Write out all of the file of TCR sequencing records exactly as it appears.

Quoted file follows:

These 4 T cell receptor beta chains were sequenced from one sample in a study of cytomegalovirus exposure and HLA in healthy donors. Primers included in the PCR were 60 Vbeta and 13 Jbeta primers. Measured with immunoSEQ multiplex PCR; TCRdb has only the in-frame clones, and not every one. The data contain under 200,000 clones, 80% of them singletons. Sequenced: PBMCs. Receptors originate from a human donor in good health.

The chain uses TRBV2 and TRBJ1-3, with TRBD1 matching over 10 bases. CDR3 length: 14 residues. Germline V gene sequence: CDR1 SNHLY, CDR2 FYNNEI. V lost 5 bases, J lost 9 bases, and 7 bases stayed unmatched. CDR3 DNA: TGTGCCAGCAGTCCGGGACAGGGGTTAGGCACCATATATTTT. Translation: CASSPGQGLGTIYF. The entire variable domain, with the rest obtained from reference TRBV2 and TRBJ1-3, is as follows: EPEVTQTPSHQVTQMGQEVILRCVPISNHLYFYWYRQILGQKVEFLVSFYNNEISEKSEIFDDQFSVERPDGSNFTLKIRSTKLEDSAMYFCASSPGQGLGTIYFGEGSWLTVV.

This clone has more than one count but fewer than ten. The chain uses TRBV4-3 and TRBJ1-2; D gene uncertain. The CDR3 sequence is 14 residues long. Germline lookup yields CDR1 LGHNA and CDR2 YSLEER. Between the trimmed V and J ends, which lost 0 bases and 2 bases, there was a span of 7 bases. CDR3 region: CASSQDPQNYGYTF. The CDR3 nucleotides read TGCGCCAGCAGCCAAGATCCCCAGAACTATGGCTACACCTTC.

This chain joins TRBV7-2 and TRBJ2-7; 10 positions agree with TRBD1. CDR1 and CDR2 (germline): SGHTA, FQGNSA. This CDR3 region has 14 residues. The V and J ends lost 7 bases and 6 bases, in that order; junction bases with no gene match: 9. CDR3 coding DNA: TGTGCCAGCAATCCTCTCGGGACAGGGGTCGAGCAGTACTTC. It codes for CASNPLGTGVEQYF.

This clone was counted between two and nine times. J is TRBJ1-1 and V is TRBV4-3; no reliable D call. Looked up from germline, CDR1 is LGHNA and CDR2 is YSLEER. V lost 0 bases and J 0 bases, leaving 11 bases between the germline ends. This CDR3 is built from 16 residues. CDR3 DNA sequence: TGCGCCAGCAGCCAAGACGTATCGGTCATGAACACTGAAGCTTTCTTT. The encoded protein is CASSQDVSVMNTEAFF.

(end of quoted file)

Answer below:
These 4 T cell receptor beta chains were sequenced from one sample in a study of cytomegalovirus exposure and HLA in healthy donors. Primers included in the PCR were 60 Vbeta and 13 Jbeta primers. Measured with immunoSEQ multiplex PCR; TCRdb has only the in-frame clones, and not every one. The data contain under 200,000 clones, 80% of them singletons. Sequenced: PBMCs. Receptors originate from a human donor in good health.

The chain uses TRBV2 and TRBJ1-3, with TRBD1 matching over 10 bases. CDR3 length: 14 residues. Germline V gene sequence: CDR1 SNHLY, CDR2 FYNNEI. V lost 5 bases, J lost 9 bases, and 7 bases stayed unmatched. CDR3 DNA: TGTGCCAGCAGTCCGGGACAGGGGTTAGGCACCATATATTTT. Translation: CASSPGQGLGTIYF. The entire variable domain, with the rest obtained from reference TRBV2 and TRBJ1-3, is as follows: EPEVTQTPSHQVTQMGQEVILRCVPISNHLYFYWYRQILGQKVEFLVSFYNNEISEKSEIFDDQFSVERPDGSNFTLKIRSTKLEDSAMYFCASSPGQGLGTIYFGEGSWLTVV.

This clone has more than one count but fewer than ten. The chain uses TRBV4-3 and TRBJ1-2; D gene uncertain. The CDR3 sequence is 14 residues long. Germline lookup yields CDR1 LGHNA and CDR2 YSLEER. Between the trimmed V and J ends, which lost 0 bases and 2 bases, there was a span of 7 bases. CDR3 region: CASSQDPQNYGYTF. The CDR3 nucleotides read TGCGCCAGCAGCCAAGATCCCCAGAACTATGGCTACACCTTC.

This chain joins TRBV7-2 and TRBJ2-7; 10 positions agree with TRBD1. CDR1 and CDR2 (germline): SGHTA, FQGNSA. This CDR3 region has 14 residues. The V and J ends lost 7 bases and 6 bases, in that order; junction bases with no gene match: 9. CDR3 coding DNA: TGTGCCAGCAATCCTCTCGGGACAGGGGTCGAGCAGTACTTC. It codes for CASNPLGTGVEQYF.

This clone was counted between two and nine times. J is TRBJ1-1 and V is TRBV4-3; no reliable D call. Looked up from germline, CDR1 is LGHNA and CDR2 is YSLEER. V lost 0 bases and J 0 bases, leaving 11 bases between the germline ends. This CDR3 is built from 16 residues. CDR3 DNA sequence: TGCGCCAGCAGCCAAGACGTATCGGTCATGAACACTGAAGCTTTCTTT. The encoded protein is CASSQDVSVMNTEAFF.